Misconception No. 10: Libraries are a thing of the past
Reality: Just because Libraries preserve the past does not mean it is a thing of the past. Apart from wisdom being derived from learning from the past, Libraries are becoming spaces for innovation and creativity. See Misconception No. 8.

- Gabby

The Top 10 Misconceptions about Libraries and Librarians From The Charger Bulletin
7 Big Myths About Libraries From Huffington Post 

How not to write about libraries – some guidelines for reporters From Librarian.net

Wednesday, 20 August 2014

Creative Commons

Do you know much about Creative Commons? Does your workplace make use of the different licences out there to share information, education and creative content?

If you’re a little rusty, or you’d like a primer in to the world of copyright and ways you can share information, here is a good introductory article via The Conversation about Creative Commons and what it has achieved over the last decade.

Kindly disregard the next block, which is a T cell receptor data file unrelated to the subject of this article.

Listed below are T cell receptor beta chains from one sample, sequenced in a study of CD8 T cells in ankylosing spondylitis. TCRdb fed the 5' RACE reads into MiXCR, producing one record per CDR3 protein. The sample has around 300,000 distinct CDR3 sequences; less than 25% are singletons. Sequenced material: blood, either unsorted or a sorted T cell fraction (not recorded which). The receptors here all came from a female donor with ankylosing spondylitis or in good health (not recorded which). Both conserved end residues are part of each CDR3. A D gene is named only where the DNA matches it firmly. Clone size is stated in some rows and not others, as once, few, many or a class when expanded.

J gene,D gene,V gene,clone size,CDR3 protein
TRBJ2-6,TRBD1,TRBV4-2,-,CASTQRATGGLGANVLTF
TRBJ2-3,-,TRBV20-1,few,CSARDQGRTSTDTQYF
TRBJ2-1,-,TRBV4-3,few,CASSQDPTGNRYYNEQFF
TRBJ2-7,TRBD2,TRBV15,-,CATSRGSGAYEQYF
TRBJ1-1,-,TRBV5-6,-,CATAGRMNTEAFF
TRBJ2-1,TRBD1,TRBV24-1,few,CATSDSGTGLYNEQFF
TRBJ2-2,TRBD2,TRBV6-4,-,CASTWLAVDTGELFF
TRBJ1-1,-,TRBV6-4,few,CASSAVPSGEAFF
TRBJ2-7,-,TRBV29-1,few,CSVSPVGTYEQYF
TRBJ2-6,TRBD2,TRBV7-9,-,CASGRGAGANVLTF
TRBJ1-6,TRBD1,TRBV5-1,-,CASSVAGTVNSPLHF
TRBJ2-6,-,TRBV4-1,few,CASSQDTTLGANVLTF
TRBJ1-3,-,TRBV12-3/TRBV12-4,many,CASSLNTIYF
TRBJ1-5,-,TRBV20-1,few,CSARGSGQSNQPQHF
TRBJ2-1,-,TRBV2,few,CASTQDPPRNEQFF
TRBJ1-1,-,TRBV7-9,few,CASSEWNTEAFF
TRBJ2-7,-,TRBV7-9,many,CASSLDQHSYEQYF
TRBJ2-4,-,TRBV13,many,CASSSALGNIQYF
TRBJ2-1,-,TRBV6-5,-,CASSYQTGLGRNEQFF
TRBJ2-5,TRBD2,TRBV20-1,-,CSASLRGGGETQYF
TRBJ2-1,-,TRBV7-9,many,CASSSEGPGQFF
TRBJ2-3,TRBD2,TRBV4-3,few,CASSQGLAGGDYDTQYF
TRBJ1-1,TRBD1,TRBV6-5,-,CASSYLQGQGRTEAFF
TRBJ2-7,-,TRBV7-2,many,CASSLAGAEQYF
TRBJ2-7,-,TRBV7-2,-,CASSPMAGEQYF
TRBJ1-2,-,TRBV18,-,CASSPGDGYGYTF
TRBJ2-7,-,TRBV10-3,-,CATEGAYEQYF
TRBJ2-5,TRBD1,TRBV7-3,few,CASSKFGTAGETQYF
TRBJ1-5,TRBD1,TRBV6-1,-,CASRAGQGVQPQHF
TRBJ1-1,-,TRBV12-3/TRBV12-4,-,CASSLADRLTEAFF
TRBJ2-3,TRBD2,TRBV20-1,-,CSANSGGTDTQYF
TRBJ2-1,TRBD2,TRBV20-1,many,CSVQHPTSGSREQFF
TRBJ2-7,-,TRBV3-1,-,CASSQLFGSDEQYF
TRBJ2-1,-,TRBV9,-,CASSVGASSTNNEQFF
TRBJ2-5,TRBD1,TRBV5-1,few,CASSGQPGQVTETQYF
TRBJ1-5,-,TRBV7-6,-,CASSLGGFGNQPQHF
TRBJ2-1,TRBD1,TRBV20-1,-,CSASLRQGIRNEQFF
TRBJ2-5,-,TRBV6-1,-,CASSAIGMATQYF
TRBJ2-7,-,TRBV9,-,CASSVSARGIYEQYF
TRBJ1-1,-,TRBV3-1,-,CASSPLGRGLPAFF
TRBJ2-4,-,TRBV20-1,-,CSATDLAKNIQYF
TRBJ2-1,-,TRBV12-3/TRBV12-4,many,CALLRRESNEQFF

The School of Open is an online resource working in conjunction with Creative Commons that offers  stand-alone and facilitated courses about copyright. 
A nice one to start with is the aptly named ‘Get CC savvy’ but there are several to choose from and they don't take very long at all.

Earlier this year, Jane Park, Project Manager at Creative Commons gave an hour-long webinar with a special focus on libraries and librarians. 
You can view the slides from her presentation here, or better yet, watch the recorded webinar

And last but not least, drop in to the Creative Commons Australia site which is full of resources and tips to help you. Happy sharing!

-Maria Savvidis

Wednesday, 13 August 2014

Staying on task and Muckrock